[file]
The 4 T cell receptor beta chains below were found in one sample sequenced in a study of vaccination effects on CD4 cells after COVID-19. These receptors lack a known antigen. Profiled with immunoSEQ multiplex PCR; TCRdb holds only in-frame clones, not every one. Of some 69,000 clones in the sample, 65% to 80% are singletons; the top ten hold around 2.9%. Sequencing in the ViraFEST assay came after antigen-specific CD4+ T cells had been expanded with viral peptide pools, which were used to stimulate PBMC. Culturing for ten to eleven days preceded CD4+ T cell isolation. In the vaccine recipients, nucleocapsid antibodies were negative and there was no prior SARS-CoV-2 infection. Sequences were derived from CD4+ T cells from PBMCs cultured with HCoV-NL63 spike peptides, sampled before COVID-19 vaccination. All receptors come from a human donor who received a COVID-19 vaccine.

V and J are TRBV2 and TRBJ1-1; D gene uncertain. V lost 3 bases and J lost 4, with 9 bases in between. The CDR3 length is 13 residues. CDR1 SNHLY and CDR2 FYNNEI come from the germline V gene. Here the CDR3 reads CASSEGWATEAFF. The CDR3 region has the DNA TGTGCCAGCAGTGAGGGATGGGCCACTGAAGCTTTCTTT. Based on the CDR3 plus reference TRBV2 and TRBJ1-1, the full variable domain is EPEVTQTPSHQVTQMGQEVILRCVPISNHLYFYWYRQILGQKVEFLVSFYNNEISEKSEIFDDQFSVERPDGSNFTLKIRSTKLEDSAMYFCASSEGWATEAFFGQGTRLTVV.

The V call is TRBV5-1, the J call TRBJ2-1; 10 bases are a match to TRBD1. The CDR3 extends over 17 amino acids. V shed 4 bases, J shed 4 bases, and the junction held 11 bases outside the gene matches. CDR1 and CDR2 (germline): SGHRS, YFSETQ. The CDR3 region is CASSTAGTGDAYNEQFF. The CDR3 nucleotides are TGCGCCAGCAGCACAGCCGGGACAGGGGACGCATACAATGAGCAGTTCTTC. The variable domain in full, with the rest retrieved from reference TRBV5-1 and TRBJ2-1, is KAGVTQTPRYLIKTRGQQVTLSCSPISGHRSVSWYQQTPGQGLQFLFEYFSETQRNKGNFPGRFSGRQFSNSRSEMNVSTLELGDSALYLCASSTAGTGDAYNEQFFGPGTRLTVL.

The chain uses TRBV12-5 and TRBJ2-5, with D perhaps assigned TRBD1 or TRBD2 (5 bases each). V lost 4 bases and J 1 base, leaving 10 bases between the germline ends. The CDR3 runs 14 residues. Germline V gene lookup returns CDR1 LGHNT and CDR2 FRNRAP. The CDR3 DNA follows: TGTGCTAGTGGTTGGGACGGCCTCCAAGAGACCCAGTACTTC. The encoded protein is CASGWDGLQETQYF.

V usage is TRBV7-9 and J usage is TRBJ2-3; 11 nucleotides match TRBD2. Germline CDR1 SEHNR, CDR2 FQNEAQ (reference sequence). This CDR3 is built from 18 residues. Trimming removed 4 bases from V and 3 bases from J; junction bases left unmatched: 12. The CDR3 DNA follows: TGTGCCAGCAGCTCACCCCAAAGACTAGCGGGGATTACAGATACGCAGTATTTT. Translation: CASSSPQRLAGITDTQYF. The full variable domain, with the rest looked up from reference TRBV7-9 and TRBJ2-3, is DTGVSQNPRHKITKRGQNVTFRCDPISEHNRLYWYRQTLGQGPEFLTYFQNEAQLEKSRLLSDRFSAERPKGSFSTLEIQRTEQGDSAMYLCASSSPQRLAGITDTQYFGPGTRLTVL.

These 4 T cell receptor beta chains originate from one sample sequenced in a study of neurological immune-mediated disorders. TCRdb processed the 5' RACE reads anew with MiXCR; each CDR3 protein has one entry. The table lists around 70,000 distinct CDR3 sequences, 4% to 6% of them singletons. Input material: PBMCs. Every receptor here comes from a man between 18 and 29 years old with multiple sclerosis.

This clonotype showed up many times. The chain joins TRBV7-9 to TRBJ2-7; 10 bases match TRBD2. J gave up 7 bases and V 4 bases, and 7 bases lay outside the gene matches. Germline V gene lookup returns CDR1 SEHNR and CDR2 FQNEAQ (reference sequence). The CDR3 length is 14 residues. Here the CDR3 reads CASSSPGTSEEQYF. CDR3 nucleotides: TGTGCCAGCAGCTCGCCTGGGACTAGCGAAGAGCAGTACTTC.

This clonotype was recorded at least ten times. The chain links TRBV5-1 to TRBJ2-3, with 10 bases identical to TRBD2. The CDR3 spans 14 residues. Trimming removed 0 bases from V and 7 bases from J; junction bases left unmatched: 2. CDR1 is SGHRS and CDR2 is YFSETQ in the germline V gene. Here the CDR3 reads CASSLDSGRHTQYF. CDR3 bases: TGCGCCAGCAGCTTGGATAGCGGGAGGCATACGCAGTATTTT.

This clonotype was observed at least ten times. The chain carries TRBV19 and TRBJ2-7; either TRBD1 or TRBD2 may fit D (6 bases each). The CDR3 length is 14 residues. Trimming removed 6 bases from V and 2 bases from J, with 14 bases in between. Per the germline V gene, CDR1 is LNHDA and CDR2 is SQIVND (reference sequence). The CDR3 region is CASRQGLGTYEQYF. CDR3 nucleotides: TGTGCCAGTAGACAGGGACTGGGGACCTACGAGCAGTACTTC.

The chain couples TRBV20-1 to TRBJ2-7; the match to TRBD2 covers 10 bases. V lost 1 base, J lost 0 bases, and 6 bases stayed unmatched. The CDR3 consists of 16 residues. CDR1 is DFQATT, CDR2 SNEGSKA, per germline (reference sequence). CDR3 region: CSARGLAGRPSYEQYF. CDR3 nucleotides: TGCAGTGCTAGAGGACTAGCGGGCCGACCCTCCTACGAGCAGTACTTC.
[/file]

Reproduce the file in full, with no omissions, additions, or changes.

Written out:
The 4 T cell receptor beta chains below were found in one sample sequenced in a study of vaccination effects on CD4 cells after COVID-19. These receptors lack a known antigen. Profiled with immunoSEQ multiplex PCR; TCRdb holds only in-frame clones, not every one. Of some 69,000 clones in the sample, 65% to 80% are singletons; the top ten hold around 2.9%. Sequencing in the ViraFEST assay came after antigen-specific CD4+ T cells had been expanded with viral peptide pools, which were used to stimulate PBMC. Culturing for ten to eleven days preceded CD4+ T cell isolation. In the vaccine recipients, nucleocapsid antibodies were negative and there was no prior SARS-CoV-2 infection. Sequences were derived from CD4+ T cells from PBMCs cultured with HCoV-NL63 spike peptides, sampled before COVID-19 vaccination. All receptors come from a human donor who received a COVID-19 vaccine.

V and J are TRBV2 and TRBJ1-1; D gene uncertain. V lost 3 bases and J lost 4, with 9 bases in between. The CDR3 length is 13 residues. CDR1 SNHLY and CDR2 FYNNEI come from the germline V gene. Here the CDR3 reads CASSEGWATEAFF. The CDR3 region has the DNA TGTGCCAGCAGTGAGGGATGGGCCACTGAAGCTTTCTTT. Based on the CDR3 plus reference TRBV2 and TRBJ1-1, the full variable domain is EPEVTQTPSHQVTQMGQEVILRCVPISNHLYFYWYRQILGQKVEFLVSFYNNEISEKSEIFDDQFSVERPDGSNFTLKIRSTKLEDSAMYFCASSEGWATEAFFGQGTRLTVV.

The V call is TRBV5-1, the J call TRBJ2-1; 10 bases are a match to TRBD1. The CDR3 extends over 17 amino acids. V shed 4 bases, J shed 4 bases, and the junction held 11 bases outside the gene matches. CDR1 and CDR2 (germline): SGHRS, YFSETQ. The CDR3 region is CASSTAGTGDAYNEQFF. The CDR3 nucleotides are TGCGCCAGCAGCACAGCCGGGACAGGGGACGCATACAATGAGCAGTTCTTC. The variable domain in full, with the rest retrieved from reference TRBV5-1 and TRBJ2-1, is KAGVTQTPRYLIKTRGQQVTLSCSPISGHRSVSWYQQTPGQGLQFLFEYFSETQRNKGNFPGRFSGRQFSNSRSEMNVSTLELGDSALYLCASSTAGTGDAYNEQFFGPGTRLTVL.

The chain uses TRBV12-5 and TRBJ2-5, with D perhaps assigned TRBD1 or TRBD2 (5 bases each). V lost 4 bases and J 1 base, leaving 10 bases between the germline ends. The CDR3 runs 14 residues. Germline V gene lookup returns CDR1 LGHNT and CDR2 FRNRAP. The CDR3 DNA follows: TGTGCTAGTGGTTGGGACGGCCTCCAAGAGACCCAGTACTTC. The encoded protein is CASGWDGLQETQYF.

V usage is TRBV7-9 and J usage is TRBJ2-3; 11 nucleotides match TRBD2. Germline CDR1 SEHNR, CDR2 FQNEAQ (reference sequence). This CDR3 is built from 18 residues. Trimming removed 4 bases from V and 3 bases from J; junction bases left unmatched: 12. The CDR3 DNA follows: TGTGCCAGCAGCTCACCCCAAAGACTAGCGGGGATTACAGATACGCAGTATTTT. Translation: CASSSPQRLAGITDTQYF. The full variable domain, with the rest looked up from reference TRBV7-9 and TRBJ2-3, is DTGVSQNPRHKITKRGQNVTFRCDPISEHNRLYWYRQTLGQGPEFLTYFQNEAQLEKSRLLSDRFSAERPKGSFSTLEIQRTEQGDSAMYLCASSSPQRLAGITDTQYFGPGTRLTVL.

These 4 T cell receptor beta chains originate from one sample sequenced in a study of neurological immune-mediated disorders. TCRdb processed the 5' RACE reads anew with MiXCR; each CDR3 protein has one entry. The table lists around 70,000 distinct CDR3 sequences, 4% to 6% of them singletons. Input material: PBMCs. Every receptor here comes from a man between 18 and 29 years old with multiple sclerosis.

This clonotype showed up many times. The chain joins TRBV7-9 to TRBJ2-7; 10 bases match TRBD2. J gave up 7 bases and V 4 bases, and 7 bases lay outside the gene matches. Germline V gene lookup returns CDR1 SEHNR and CDR2 FQNEAQ (reference sequence). The CDR3 length is 14 residues. Here the CDR3 reads CASSSPGTSEEQYF. CDR3 nucleotides: TGTGCCAGCAGCTCGCCTGGGACTAGCGAAGAGCAGTACTTC.

This clonotype was recorded at least ten times. The chain links TRBV5-1 to TRBJ2-3, with 10 bases identical to TRBD2. The CDR3 spans 14 residues. Trimming removed 0 bases from V and 7 bases from J; junction bases left unmatched: 2. CDR1 is SGHRS and CDR2 is YFSETQ in the germline V gene. Here the CDR3 reads CASSLDSGRHTQYF. CDR3 bases: TGCGCCAGCAGCTTGGATAGCGGGAGGCATACGCAGTATTTT.

This clonotype was observed at least ten times. The chain carries TRBV19 and TRBJ2-7; either TRBD1 or TRBD2 may fit D (6 bases each). The CDR3 length is 14 residues. Trimming removed 6 bases from V and 2 bases from J, with 14 bases in between. Per the germline V gene, CDR1 is LNHDA and CDR2 is SQIVND (reference sequence). The CDR3 region is CASRQGLGTYEQYF. CDR3 nucleotides: TGTGCCAGTAGACAGGGACTGGGGACCTACGAGCAGTACTTC.

The chain couples TRBV20-1 to TRBJ2-7; the match to TRBD2 covers 10 bases. V lost 1 base, J lost 0 bases, and 6 bases stayed unmatched. The CDR3 consists of 16 residues. CDR1 is DFQATT, CDR2 SNEGSKA, per germline (reference sequence). CDR3 region: CSARGLAGRPSYEQYF. CDR3 nucleotides: TGCAGTGCTAGAGGACTAGCGGGCCGACCCTCCTACGAGCAGTACTTC.